OAKLAND — Shohei Ohtani reached another milestone on Saturday night, as he smacked a two-run homer — No. 100 of his career — in a 9-1 Angels victory over the A’s at the Coliseum in the second game of a doubleheader. It helped the Halos avenge their 4-3 loss in the first game, when Raisel Iglesias faltered and allowed a walk-off three-run homer to Luis Barrera with two outs in the ninth.
Ohtani achieved the mark with a two-run blast off A’s right-hander Adam Oller in the fifth inning to give the Angels an 8-1 lead. It came off a first-pitch sinker that Ohtani crushed to center field; it left the bat at 110.1 mph and went a projected 418 feet, per Statcast.
“One hundred is a big number and I’m proud of it, but it’s early in the season, so that’s what I’m focused on right now,” Ohtani said through interpreter Ippei Mizuhara. “I just want to keep it going. Early in my career, I went through a lot of injuries and surgeries, but I made it back strong and I’m planning on hitting more and trying to get better.”
Ohtani, the reigning American League MVP, became the third Japanese player to reach 100 career homers in the Majors, joining Hideki Matsui (175) and Ichiro Suzuki (117). It took Ohtani 444 career games to reach the mark, which is the fastest to 100 homers by a Japanese player. He is just the second player in Major League history with 100 homers as a hitter and 250 strikeouts as a pitcher, joining Hall of Famer Babe Ruth, according to ESPN Stats & Info.
“He does it every day,” Angels manager Joe Maddon said. “It’s not surprising anymore. I don’t want to say, ‘Expecting it,’ but we’re expecting it. That’s just who he is right now. He’s gonna keep adding on to that. You’re going to hear more names, you’re gonna hear more milestones.”
The A’s were able to retrieve the home run ball for Ohtani, and it was given to him in a case after the game. The Angels also had some fun with Ohtani in the clubhouse, as he was presented a ball that was allegedly signed by Oakland native MC Hammer.
“MC Hammer has a great legendary tradition around here, and, of course, Shohei had a bemused look and had no idea what was going on,” Maddon said. “But then once we wrapped it up, they put the music on and now he knows who MC Hammer is.”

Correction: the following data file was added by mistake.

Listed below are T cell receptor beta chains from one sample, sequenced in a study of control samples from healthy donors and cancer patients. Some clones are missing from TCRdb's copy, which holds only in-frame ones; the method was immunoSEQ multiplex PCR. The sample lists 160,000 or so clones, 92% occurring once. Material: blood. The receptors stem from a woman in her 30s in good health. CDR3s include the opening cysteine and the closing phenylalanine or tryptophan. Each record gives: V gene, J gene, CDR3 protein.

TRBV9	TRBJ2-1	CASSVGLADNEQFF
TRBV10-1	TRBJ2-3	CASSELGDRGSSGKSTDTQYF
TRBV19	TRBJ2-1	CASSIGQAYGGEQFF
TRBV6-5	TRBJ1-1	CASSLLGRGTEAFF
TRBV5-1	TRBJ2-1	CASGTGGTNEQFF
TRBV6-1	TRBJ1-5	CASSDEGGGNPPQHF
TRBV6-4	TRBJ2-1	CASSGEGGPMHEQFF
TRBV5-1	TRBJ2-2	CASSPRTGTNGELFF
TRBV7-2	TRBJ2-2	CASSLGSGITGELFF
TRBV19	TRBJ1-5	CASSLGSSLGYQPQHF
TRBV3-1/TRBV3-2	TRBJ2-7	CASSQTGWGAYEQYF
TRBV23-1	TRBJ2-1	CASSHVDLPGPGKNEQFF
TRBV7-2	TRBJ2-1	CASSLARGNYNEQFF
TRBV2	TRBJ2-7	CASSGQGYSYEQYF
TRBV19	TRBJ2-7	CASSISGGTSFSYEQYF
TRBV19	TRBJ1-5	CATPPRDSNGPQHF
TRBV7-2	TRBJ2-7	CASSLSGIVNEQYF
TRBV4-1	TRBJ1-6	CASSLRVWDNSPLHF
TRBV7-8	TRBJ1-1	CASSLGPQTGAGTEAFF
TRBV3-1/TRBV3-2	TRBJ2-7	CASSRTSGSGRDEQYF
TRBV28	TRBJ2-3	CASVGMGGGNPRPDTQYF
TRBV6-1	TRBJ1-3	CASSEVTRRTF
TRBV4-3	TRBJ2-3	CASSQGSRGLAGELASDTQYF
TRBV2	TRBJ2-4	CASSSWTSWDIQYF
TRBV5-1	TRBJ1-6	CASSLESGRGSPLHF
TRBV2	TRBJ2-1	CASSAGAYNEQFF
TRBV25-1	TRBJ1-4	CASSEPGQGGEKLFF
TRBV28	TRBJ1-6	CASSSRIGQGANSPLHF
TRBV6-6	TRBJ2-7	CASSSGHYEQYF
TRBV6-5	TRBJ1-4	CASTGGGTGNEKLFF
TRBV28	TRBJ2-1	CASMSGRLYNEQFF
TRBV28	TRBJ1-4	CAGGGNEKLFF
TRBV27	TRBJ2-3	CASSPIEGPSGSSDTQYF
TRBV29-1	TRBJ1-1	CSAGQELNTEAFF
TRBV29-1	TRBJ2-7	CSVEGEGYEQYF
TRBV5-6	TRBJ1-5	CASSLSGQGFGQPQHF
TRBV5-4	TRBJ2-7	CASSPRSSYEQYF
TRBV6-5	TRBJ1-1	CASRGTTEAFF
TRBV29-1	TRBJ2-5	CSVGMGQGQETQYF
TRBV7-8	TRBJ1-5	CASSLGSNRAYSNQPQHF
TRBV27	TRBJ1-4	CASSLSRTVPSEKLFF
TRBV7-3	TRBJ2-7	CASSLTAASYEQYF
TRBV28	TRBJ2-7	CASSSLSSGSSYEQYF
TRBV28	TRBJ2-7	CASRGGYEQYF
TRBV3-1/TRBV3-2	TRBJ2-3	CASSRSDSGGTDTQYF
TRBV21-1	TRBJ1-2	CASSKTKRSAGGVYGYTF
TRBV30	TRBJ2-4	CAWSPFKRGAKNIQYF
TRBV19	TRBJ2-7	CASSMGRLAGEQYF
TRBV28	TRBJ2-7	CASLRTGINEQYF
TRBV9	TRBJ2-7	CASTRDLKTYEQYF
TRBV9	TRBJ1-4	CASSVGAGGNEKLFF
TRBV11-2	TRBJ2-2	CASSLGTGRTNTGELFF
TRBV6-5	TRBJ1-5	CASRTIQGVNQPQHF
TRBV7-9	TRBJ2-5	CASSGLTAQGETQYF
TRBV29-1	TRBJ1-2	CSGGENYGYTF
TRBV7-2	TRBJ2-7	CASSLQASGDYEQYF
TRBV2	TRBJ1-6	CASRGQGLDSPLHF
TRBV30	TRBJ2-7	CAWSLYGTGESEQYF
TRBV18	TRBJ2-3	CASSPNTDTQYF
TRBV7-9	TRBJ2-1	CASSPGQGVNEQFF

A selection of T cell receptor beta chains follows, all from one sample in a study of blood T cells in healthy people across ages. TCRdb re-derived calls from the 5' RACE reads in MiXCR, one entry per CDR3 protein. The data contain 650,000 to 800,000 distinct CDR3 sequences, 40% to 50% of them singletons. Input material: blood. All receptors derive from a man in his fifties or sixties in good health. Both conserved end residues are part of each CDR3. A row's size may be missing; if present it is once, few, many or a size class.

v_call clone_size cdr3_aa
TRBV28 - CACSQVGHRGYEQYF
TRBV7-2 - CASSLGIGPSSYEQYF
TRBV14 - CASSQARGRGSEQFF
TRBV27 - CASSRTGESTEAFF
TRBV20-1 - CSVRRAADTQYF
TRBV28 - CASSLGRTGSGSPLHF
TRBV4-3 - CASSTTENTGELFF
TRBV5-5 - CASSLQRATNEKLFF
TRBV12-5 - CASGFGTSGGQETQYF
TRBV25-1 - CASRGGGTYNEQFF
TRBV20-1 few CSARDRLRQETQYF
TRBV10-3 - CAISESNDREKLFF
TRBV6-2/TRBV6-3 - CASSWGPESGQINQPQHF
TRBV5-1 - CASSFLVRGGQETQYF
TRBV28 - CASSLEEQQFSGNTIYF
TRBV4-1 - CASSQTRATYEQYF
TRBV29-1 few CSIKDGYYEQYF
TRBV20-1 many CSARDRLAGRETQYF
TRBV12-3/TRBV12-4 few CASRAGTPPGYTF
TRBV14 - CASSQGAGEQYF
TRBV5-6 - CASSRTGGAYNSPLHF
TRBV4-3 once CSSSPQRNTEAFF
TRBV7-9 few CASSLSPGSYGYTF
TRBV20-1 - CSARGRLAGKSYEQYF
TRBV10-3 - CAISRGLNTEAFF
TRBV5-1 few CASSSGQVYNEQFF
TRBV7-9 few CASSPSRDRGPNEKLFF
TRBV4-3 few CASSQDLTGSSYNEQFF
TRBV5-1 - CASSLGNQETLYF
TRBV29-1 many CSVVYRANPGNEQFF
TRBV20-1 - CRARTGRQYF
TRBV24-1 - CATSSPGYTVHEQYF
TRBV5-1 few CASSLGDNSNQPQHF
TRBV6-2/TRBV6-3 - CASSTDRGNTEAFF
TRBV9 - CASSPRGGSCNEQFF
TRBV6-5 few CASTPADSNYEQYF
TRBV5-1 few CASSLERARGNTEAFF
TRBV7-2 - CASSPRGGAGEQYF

Ohtani had a laugh over the gift, though he had his doubts the ball was really signed by MC Hammer.
“Afterwards, I heard it was fake,” Ohtani said. “Either way, I plan on keeping it.”
Even A’s players are in awe of Ohtani, including right-hander Paul Blackburn, who allowed one run on five hits over 6 2/3 innings in Game 1.
“I would say it’s like facing a created player on a video game that has all their numbers all the way up,” Blackburn said of Ohtani, who went 2-for-4 with a walk and RBI in the loss. “The guy’s incredible. I was trying to get him to go after stuff out of the zone and he was going after stuff out of the zone, and he was still getting hits. The guy is just incredible. That’s the only way to put it. He’s big. His bat stays through the zone for a long time. He can hit for average and power. He can steal bases. He throws 100 mph. It’s fun to face.”
The two-way phenom’s seventh homer of the year in the nightcap scored fellow superstar Mike Trout, who doubled home Taylor Ward in the prior at-bat. Ward, who went 3-for-3 with two walks and five RBIs, also hit a grand slam in the second inning to give the Angels a 5-1 lead.
The offensive outburst helped back starter Michael Lorenzen, who allowed one run on five hits and one walk over seven innings to earn the win and lower his ERA to 3.57. It was yet another strong showing from an Angels starter, as Jhonathan Diaz threw 4 2/3 scoreless innings in the first game. Since May 1, Angels starters boast a 2.40 ERA over a Major League-leading 86 1/3 innings.
Lorenzen, who has seven homers as a batter, was excited to see Ohtani reach the milestone.
“It’s crazy,” Lorenzen said. “They were talking about how fast he was able to get there and it doesn’t surprise me. The guy’s a superstar, and I’m super happy for him.”